Greece, The IMF and The Eurogroup: The Nonsense Continues
Elliott R. Morss, Ph.D ©All Rights Reserved
The eurozone is often discussed as a single entity. It is only a single entity in that all its members use the same currency. In fact, the countries have very different economies. This article highlights their differences using Greece as an example, and explains why it is heading for a breakup.
Since 2010, I have been tracking the Greek crisis. It is a story of three entities unwilling to see the big picture and make the compromises necessary to move things forward in a productive way.
a. The Greek Government
Since 2011, Greece has had to agree to a numerous austerity measures, resulting in the unemployment rate reaching 28%. Alexis Tsipras and his Syriza Party came into power in 2015 by promising to stop giving into the demands of the IMF and the eurozone. The following recent quotes from Mr. Yannis Stournaras, governor of the Central Bank of Greece, provide a sense of the current antagonisms between Greece and the IMF.
Commenting on the findings of the IMF's most recent review, Stournaras said:
However, at its present form, it [the IMF review] misses the opportunity to be fair to history since it criticizes everybody else except the IMF. As far as this point is concerned, being Finance Minister between July 2012 and June 2014, I can confirm that during this period:
The IMF pressed for more and more parametric fiscal policy (austerity) measures ignoring even its own research regarding the size of fiscal multipliers and tax buoyancy, thus consistently underestimating progress in the reduction of the primary general government deficit;
The IMF is partly responsible for delays in closing the 2013 review since it was unjustifiably (given the final outcome) asking for additional parametric fiscal policy measures even when it was more than clear that 2013 fiscal developments were pointing to a primary surplus large over-performance;
The IMF insisted on additional recapitalization of banks disregarding the views of the authorities, the Bank of Greece and the European Central Bank, and it turned out that it grossly overestimated capital needs and underestimated the impact to the economy of excess bank capital;
The IMF consistently played down the progress on structural reforms, ignoring, among others, OECD's assessments (see, for instance, "Going for Growth" OECD Reports).
Prime Minister Tsipras is fighting for his political life. His strategy: at the last minute, agree to some reforms, and then do far less than he promised.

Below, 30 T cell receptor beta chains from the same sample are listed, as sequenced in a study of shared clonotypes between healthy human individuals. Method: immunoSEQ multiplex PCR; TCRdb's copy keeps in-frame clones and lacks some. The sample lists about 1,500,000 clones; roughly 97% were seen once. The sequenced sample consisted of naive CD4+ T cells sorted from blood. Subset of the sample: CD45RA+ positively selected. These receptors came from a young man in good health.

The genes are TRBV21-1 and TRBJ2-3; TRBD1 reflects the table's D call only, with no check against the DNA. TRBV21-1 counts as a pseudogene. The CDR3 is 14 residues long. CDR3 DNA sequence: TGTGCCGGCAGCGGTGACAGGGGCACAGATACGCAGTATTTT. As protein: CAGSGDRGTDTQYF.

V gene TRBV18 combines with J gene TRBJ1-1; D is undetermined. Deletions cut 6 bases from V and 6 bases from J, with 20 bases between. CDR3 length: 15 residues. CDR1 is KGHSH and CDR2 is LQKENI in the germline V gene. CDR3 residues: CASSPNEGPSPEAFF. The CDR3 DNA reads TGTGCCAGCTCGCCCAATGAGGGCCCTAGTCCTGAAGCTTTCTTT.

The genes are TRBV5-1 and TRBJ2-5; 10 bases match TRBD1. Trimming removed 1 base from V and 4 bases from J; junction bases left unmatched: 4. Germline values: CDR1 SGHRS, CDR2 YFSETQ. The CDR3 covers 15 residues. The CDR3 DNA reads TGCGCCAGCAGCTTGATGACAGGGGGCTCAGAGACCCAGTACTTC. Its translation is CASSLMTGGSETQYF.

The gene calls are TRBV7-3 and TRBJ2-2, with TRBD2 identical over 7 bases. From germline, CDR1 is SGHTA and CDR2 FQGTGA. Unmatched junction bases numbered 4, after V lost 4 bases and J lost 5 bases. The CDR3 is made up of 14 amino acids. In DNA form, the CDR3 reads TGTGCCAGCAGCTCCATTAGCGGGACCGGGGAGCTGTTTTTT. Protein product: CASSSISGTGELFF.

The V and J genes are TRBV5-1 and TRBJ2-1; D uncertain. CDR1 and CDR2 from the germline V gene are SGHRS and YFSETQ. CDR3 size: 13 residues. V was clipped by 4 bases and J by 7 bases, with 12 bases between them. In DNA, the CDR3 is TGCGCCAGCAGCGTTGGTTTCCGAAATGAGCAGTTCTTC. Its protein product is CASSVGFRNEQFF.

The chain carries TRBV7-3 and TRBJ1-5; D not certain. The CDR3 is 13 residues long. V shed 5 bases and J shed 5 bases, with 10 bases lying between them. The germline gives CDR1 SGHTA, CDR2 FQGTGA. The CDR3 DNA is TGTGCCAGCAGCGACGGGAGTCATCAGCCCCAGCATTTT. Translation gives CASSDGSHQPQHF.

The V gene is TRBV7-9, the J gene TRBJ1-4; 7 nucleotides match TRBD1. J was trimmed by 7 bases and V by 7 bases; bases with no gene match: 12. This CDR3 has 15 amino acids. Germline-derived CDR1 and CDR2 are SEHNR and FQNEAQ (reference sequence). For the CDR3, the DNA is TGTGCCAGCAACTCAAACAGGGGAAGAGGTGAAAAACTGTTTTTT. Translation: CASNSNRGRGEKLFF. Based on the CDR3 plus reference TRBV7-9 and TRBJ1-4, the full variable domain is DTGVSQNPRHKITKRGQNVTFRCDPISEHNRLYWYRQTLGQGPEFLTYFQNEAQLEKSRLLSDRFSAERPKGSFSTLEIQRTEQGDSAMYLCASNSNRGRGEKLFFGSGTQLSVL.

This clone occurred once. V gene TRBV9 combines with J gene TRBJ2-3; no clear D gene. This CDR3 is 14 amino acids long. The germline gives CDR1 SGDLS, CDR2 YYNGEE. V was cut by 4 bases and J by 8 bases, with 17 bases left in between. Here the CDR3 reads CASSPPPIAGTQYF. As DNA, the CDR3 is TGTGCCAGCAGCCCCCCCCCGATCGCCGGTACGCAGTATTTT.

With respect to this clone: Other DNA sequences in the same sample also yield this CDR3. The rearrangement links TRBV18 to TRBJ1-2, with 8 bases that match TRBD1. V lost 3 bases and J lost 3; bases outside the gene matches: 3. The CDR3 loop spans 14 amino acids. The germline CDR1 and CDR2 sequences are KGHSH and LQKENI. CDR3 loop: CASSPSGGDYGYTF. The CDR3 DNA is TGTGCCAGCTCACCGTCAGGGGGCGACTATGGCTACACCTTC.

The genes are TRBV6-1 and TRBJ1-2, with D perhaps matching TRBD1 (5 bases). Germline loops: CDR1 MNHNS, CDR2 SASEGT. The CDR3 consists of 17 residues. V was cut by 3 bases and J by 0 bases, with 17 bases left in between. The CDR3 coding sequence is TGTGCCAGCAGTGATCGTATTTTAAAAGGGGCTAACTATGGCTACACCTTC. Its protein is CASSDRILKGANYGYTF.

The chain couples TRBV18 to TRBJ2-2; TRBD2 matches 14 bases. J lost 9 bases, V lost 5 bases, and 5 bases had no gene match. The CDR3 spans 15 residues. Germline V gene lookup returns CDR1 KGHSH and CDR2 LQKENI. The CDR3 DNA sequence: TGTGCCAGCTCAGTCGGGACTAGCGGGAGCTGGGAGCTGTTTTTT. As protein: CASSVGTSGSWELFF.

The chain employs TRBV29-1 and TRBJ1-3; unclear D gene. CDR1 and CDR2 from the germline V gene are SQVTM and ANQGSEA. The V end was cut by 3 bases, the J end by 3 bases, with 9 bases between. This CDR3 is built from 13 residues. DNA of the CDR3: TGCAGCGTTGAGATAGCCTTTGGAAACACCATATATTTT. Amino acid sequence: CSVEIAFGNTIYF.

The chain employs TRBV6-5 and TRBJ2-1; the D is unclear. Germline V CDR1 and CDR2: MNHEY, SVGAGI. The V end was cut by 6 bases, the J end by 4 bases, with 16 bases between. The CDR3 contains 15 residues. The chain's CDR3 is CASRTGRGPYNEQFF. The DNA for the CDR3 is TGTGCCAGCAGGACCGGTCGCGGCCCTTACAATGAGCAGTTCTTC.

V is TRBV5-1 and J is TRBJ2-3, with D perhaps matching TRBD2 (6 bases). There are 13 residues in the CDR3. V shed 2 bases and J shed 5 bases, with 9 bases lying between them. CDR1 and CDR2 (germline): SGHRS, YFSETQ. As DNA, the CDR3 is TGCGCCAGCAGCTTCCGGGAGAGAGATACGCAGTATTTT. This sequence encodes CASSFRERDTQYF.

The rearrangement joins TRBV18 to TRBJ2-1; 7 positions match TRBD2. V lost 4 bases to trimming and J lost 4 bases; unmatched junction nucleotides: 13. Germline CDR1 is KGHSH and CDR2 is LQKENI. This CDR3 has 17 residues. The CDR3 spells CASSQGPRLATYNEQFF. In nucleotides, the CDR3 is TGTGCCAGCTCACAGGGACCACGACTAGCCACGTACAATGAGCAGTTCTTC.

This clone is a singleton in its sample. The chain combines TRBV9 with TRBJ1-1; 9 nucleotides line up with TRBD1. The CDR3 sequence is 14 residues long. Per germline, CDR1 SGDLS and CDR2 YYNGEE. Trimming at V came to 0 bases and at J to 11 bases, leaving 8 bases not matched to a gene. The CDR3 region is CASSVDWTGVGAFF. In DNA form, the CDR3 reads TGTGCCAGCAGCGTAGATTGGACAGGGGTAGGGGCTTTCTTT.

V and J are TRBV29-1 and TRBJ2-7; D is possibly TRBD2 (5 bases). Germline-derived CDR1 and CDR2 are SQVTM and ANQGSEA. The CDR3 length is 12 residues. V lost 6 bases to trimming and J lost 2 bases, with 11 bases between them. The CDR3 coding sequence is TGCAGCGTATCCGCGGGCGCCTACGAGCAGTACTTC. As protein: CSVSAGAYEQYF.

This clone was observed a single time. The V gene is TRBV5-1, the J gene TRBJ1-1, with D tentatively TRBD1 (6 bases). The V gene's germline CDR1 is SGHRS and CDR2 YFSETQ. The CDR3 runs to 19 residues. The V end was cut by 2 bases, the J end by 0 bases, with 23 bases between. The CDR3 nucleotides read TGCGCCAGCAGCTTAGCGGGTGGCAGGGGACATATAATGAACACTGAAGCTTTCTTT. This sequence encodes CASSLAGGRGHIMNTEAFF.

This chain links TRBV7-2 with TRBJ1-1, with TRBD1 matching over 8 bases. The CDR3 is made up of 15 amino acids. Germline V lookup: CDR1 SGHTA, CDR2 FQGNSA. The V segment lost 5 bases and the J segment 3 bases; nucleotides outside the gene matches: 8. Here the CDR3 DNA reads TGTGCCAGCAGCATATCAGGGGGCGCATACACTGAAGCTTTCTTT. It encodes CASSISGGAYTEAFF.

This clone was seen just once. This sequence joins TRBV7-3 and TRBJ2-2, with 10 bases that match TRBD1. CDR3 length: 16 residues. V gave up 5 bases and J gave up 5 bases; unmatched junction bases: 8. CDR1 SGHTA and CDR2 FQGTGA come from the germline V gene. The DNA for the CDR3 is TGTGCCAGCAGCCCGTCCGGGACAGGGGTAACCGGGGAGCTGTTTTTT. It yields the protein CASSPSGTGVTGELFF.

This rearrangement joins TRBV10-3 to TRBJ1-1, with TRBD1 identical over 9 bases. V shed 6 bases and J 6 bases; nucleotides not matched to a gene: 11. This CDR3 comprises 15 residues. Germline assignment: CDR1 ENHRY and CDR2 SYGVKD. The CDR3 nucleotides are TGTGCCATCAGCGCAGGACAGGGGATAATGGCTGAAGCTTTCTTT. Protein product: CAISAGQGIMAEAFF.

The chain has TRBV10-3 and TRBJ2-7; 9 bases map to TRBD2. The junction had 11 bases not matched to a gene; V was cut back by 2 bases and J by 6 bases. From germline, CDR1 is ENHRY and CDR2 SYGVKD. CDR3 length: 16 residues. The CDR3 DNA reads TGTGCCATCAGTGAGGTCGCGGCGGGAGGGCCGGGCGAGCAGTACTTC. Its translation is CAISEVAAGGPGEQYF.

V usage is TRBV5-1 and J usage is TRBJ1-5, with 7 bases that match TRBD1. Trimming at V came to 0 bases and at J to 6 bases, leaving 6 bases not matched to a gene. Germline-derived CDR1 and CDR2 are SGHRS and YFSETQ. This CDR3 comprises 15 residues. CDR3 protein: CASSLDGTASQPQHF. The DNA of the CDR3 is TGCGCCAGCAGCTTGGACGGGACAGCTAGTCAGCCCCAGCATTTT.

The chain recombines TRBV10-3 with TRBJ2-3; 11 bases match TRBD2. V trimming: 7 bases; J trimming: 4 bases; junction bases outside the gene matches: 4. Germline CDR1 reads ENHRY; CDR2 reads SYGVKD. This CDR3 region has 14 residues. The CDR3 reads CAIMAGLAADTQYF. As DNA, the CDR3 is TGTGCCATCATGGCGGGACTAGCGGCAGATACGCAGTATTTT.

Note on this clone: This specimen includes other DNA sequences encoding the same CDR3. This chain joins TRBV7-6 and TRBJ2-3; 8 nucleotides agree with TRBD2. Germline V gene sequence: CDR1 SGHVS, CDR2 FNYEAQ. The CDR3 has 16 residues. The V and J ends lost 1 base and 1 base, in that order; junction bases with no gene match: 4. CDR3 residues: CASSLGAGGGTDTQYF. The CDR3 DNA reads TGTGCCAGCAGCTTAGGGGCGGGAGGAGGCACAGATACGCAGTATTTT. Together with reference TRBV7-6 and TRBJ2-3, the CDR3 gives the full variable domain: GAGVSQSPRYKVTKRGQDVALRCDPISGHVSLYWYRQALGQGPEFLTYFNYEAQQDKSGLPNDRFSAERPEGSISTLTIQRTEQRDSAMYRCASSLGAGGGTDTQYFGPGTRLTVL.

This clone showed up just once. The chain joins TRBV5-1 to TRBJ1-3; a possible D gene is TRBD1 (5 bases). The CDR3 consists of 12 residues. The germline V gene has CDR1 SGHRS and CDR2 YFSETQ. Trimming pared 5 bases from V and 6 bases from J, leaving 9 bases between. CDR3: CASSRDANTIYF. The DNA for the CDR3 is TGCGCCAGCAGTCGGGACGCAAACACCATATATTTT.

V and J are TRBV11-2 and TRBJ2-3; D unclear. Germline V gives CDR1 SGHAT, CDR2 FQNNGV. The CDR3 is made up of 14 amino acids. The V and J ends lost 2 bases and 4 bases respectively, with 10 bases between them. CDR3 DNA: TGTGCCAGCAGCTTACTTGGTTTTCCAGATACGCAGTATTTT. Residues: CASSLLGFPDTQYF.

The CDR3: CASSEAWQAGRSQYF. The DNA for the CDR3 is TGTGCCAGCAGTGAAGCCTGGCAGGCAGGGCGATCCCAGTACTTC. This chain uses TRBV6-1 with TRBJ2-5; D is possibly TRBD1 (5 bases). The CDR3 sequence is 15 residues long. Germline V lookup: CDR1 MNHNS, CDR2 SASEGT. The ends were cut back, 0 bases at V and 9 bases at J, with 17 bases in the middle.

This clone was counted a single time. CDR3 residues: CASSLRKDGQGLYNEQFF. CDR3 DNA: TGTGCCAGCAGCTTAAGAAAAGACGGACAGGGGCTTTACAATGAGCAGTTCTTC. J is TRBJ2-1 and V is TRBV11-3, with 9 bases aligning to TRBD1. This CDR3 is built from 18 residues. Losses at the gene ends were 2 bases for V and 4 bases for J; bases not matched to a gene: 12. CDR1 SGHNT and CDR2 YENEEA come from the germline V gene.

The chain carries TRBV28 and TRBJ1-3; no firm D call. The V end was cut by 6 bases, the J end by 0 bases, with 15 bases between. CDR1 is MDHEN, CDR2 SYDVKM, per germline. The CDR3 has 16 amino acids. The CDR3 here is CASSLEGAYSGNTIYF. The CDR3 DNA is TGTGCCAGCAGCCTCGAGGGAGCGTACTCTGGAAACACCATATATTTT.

b. The IMF
The Greek Central Bank Chief is right. Back in 2011, the IMF pressed for extreme austerity measures that resulted in the collapse of the Greek economy. However, at least the IMF saw what was happening and gave up on fiscal policy austerity measures. In their place, the Fund has insisted on a wide array of reform measures. In all the years I have been covering the IMF, I have never seen such a long list of policy changes being demanded of any country. The general categories include fiscal reforms, pension reforms, health sector reforms, social security reforms, government performance reforms and economic system reforms. In order to achieve these objectives, the Greek government agreed to foreign technical assistance in more than 20 different fields. Okay. So maybe if Greece did everything on the IMF list, they could stay in the eurozone and compete with the Germans. But don't hold your breath.
What will it take to make the Greek economy competitive with Germany? From the latest IMF Article IV Consultation:
"Greece requires a notable increase in productivity to become competitive within the Euro-zone. Without a substantial acceleration in the pace of structural reforms, Greece will be unable to narrow the gap in its real per capita income relative to the Euro area, raising concerns about the ability of the economy to prosper and remain competitive inside the Euro-zone. Greece will thus need to make rapid progress to close remaining gaps with best practice both in labor and product market reforms."